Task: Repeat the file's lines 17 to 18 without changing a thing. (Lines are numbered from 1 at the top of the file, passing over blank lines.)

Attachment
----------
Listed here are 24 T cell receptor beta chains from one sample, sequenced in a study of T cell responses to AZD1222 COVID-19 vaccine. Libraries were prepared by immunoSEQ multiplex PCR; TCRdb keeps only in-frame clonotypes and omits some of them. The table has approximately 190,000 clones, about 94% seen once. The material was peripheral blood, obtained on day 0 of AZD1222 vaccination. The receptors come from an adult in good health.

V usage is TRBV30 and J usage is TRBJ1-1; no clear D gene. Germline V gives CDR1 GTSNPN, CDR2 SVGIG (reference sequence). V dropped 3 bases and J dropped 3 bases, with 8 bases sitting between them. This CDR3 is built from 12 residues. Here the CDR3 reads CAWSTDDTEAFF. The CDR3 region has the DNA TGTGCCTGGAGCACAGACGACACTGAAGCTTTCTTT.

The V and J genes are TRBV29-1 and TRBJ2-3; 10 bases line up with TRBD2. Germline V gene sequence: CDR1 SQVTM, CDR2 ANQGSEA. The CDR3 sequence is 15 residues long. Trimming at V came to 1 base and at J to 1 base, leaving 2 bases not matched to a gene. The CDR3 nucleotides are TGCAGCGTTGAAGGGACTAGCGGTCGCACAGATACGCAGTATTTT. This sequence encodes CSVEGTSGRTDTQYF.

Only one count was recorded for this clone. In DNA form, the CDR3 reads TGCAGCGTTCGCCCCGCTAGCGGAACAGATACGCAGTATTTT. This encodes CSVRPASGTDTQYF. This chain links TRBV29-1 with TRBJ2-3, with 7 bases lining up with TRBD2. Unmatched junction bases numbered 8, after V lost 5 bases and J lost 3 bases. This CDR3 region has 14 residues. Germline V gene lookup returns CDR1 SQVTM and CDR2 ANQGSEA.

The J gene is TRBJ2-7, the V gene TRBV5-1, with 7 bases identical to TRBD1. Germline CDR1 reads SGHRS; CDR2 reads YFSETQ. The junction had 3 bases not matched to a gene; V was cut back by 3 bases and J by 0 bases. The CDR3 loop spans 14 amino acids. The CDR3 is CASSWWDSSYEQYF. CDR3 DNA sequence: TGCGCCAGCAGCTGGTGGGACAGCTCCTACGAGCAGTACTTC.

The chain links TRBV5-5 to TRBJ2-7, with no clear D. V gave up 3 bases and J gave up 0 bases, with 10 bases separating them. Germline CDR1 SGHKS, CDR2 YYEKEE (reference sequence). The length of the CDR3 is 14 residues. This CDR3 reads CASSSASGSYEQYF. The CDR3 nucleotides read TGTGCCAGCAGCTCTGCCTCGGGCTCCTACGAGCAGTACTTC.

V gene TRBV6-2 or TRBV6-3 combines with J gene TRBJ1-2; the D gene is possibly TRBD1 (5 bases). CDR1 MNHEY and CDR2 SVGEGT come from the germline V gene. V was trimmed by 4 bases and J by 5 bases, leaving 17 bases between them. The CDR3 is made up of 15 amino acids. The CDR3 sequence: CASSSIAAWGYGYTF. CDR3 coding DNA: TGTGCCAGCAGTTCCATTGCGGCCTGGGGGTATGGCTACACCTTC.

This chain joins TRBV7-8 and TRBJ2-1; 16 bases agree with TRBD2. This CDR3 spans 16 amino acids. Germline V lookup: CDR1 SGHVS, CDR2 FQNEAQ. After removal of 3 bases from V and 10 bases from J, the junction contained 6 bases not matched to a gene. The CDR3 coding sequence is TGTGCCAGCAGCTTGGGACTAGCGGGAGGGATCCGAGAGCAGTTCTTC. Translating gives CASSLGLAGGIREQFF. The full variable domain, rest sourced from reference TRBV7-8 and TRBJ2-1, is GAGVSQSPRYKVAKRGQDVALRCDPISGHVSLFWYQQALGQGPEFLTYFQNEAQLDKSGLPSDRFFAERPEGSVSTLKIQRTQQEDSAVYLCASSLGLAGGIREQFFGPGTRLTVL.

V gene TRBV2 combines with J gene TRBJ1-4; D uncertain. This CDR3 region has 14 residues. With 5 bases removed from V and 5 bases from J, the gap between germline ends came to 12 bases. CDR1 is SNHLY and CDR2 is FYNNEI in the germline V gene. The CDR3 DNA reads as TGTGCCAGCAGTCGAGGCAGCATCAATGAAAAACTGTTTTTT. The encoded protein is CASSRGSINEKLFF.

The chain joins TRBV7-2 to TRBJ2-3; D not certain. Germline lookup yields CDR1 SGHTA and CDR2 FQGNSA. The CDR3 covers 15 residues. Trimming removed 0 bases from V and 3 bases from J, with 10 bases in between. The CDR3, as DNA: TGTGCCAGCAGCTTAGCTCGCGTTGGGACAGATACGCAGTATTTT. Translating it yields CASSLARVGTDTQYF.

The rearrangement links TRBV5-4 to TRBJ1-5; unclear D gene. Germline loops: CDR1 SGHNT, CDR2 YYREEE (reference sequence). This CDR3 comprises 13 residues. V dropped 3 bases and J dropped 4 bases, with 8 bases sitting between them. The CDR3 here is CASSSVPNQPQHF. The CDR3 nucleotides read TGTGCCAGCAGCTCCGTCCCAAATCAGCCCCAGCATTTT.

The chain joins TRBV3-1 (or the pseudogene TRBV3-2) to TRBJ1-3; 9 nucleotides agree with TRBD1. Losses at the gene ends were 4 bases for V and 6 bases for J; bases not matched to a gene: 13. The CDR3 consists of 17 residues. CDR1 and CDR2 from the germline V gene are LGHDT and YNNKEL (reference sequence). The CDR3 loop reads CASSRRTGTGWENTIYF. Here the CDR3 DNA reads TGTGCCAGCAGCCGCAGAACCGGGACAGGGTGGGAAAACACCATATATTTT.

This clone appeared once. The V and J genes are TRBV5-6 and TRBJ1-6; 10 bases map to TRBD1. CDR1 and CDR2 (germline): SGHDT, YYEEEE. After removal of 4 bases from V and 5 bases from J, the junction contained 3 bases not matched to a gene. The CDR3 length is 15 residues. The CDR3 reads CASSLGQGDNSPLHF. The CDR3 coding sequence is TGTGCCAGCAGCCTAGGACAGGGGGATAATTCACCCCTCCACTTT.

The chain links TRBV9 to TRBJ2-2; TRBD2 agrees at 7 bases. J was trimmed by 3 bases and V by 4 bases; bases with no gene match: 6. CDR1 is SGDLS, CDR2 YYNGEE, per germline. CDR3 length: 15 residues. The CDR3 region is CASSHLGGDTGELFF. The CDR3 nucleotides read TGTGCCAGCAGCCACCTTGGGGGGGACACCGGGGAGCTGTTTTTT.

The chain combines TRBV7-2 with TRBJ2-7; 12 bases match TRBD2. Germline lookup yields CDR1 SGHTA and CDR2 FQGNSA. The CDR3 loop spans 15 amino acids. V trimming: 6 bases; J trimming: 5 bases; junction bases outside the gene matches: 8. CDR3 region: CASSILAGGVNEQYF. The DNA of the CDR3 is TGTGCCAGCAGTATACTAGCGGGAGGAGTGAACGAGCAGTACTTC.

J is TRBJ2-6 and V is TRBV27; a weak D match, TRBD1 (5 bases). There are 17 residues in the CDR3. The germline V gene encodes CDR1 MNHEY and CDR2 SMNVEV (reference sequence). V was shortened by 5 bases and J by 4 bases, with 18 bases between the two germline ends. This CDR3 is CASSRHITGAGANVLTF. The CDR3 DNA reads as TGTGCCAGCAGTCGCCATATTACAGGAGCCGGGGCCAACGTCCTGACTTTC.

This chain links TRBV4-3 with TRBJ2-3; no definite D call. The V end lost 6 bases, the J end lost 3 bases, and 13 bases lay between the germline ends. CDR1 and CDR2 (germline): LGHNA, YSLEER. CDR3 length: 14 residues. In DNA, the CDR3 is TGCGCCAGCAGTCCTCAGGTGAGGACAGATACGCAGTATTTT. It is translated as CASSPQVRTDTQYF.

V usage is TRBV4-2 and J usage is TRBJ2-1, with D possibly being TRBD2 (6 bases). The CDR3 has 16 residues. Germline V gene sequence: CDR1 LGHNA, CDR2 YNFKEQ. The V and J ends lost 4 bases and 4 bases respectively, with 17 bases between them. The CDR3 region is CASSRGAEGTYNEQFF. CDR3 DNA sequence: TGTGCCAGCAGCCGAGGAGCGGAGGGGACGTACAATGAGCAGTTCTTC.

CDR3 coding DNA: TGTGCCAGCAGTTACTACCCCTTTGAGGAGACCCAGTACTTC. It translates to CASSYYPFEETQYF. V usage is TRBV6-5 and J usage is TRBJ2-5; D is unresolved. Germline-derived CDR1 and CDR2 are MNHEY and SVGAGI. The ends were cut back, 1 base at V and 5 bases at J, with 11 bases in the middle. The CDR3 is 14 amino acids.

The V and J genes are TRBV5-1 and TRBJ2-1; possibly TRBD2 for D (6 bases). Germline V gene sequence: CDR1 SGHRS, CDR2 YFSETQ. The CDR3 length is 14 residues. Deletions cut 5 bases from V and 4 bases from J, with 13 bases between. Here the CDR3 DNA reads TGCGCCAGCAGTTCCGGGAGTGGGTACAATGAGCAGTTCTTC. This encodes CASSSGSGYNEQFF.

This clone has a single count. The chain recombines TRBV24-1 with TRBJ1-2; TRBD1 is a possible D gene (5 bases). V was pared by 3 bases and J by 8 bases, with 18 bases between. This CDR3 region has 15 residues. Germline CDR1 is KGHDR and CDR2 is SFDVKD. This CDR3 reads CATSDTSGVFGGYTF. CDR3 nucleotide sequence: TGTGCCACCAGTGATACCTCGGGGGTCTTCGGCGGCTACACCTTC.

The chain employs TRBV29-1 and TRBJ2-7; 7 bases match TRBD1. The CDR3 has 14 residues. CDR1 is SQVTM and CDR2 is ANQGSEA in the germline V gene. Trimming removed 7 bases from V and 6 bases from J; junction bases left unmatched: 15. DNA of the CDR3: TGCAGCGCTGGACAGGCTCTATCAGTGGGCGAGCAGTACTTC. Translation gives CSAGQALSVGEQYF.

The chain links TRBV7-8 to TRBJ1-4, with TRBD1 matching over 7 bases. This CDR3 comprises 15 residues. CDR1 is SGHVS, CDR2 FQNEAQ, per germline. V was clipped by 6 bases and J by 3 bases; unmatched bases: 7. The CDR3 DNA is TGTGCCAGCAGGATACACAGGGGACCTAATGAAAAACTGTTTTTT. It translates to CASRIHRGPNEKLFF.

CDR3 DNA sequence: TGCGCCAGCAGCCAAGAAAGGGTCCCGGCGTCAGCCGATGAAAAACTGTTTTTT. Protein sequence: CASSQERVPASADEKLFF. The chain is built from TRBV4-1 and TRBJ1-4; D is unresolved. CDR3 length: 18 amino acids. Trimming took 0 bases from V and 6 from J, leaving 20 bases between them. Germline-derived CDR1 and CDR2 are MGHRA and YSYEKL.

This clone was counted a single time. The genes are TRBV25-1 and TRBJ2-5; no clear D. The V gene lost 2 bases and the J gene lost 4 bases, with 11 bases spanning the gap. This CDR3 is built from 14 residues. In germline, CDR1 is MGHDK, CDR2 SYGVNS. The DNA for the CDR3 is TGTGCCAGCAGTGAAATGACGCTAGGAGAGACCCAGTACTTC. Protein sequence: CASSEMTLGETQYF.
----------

This chain links TRBV4-3 with TRBJ2-3; no definite D call. The V end lost 6 bases, the J end lost 3 bases, and 13 bases lay between the germline ends. CDR1 and CDR2 (germline): LGHNA, YSLEER. CDR3 length: 14 residues. In DNA, the CDR3 is TGCGCCAGCAGTCCTCAGGTGAGGACAGATACGCAGTATTTT. It is translated as CASSPQVRTDTQYF.

V usage is TRBV4-2 and J usage is TRBJ2-1, with D possibly being TRBD2 (6 bases). The CDR3 has 16 residues. Germline V gene sequence: CDR1 LGHNA, CDR2 YNFKEQ. The V and J ends lost 4 bases and 4 bases respectively, with 17 bases between them. The CDR3 region is CASSRGAEGTYNEQFF. CDR3 DNA sequence: TGTGCCAGCAGCCGAGGAGCGGAGGGGACGTACAATGAGCAGTTCTTC.